Water makes up 45% to 99% of the mass of every being on Earth. In humans, the percentage varies from 75-80% in newborns, falling to 40-50% in the elderly; indeed, the first sign of ageing is the gradual loss of water from the tissues.
1. Is it true that water should not be drunk at mealtimes?
No. On the contrary – drinking sufficient water (600-700 mg/l of fixed residue) helps to improve digestion. However, at mealtimes it should be drunk in moderation, because it dilutes our gastric juices and our saliva, reducing the ability of the latter to kick start the digestive process, and making certain foods – especially certain proteins – more difficult to digest.
2. Will drinking water make me gain weight?
No. Both still and sparkling water contain zero calories. “Any short-term variation in body weight due to a greater loss or retention of fluid is momentary and misleading” (guidelines issued by the Italian National Research Institute for Food and Nutrition). An excess of carbonated water can lead to bloating.
3. Will drinking water make me lose weight?
Unfortunately not. It doesn’t “wash away” fats and sugars. However, it appears that drinking water on an empty stomach and before meals causes people to consume fewer calories. It is not clear whether this is due to a full stomach reducing the feeling of hunger or some other reason, but the mineral content of certain types of water would appear to cause a feeling of fullness, especially if carbonated.
4. Is it true that drinking a lot of water causes fluid retention?
No. Fluid retention is caused by electrolytes and other substances contained in the foods we eat, and in particular by the functioning of certain internal organs.
5. Is it true that sparkling water is harmful?
Neither carbonated water or water with a natural gas content are harmful, however it depends on the quantity drunk at any one time.
A few suggestions for choosing a mineral water
- waters rich in calcium (more than 100mg/l), magnesium (more than 20mg/l) and sulphates (more than 15mg/l)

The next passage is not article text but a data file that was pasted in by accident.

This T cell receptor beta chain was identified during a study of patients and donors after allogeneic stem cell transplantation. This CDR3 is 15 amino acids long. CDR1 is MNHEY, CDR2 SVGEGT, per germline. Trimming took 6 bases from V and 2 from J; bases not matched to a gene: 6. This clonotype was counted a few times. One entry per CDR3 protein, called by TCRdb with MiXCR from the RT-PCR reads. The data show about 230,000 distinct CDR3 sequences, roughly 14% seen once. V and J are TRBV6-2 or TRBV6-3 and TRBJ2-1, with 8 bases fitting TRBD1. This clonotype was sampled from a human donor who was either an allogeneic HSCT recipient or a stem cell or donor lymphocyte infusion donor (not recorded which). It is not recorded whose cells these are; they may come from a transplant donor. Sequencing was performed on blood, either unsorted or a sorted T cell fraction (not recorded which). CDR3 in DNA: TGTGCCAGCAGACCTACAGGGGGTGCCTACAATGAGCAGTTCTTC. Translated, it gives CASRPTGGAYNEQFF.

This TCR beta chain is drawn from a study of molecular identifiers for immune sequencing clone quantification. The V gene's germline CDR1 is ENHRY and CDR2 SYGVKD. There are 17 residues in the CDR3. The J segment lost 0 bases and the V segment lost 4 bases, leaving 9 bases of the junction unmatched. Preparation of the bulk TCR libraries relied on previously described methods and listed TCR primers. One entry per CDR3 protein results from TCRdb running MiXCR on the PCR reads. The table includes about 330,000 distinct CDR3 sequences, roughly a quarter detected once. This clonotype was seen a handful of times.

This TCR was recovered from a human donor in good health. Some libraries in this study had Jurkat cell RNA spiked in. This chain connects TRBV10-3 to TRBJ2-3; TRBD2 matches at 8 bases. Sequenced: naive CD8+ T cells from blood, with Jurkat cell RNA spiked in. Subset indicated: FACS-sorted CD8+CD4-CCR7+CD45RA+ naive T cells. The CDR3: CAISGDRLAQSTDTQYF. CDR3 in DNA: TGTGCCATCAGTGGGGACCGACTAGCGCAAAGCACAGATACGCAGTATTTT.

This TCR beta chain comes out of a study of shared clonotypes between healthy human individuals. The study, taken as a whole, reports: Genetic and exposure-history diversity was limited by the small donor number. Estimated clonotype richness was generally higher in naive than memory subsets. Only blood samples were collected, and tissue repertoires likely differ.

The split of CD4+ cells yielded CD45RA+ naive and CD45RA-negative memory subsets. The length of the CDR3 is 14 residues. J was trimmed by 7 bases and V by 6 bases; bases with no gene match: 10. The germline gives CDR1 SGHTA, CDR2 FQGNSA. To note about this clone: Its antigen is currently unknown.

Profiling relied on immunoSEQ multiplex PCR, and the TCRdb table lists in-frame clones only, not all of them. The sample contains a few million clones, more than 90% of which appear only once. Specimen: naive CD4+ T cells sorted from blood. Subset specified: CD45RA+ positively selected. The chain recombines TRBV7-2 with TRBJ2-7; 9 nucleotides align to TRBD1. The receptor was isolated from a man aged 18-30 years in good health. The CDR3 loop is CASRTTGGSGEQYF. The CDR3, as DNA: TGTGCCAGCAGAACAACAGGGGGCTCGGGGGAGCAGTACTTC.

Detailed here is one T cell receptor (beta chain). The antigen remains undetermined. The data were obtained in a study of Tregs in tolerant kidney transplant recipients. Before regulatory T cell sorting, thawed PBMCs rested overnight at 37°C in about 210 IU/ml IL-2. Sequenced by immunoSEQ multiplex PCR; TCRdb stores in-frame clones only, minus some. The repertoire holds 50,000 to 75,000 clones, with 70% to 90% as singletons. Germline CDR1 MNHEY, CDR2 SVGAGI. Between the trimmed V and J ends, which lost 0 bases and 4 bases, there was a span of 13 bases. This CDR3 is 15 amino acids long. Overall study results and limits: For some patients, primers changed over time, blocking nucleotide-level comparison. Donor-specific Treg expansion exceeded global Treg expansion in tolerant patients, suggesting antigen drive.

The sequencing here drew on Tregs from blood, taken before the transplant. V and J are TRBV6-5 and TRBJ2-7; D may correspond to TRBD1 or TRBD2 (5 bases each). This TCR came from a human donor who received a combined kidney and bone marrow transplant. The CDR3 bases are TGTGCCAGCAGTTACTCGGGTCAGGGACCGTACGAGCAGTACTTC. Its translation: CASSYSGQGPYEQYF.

- waters with a medium mineral content (500-1500 of fixed residue)
- waters low in lithium and manganese
- water in glass bottles
- water at temperatures lower than 14°
- jugs and bottles left open in the fridge
- waters with a high CO2 content
Remember to drink 8 -10 glasses of water a day (1.5 – 2 litres) and drink even when you don’t feel thirsty.
How to read the label
The main information that should be included on the label:
- place of origin
- storage instructions
- batch number and conductivity
- bar code
- classification based on fixed residue, into one of four types:
- minimally mineralised water
- water with a trace mineral content
- water with a medium mineral content
- water rich in mineral salts
- microbiologically pure, certifying the absence of hazardous germs and pollution indicators
- chemical analysis which must show the constituent elements, expressed in mg per litre
- properties beneficial for health, qualities such as “stimulates digestion”, “may have laxative or diuretic effects”, “may facilitate the excretion of uric acid”, and so on. The law does not permit companies to make claims such as “properties which prevent or cure a disease”.
It is important to note the quantities of HCO3 and O2 given on the label.
Is there one mineral water that is better than the others?
No, however we can choose the one that best meets our individual needs, or the one we prefer in terms of flavour.
Water is an integral part of our diet, not only because it is essential for keeping our bodies functioning properly, but it can also act as a source of nutrition, providing various minerals.
For more information (italian): www.bereacqua.org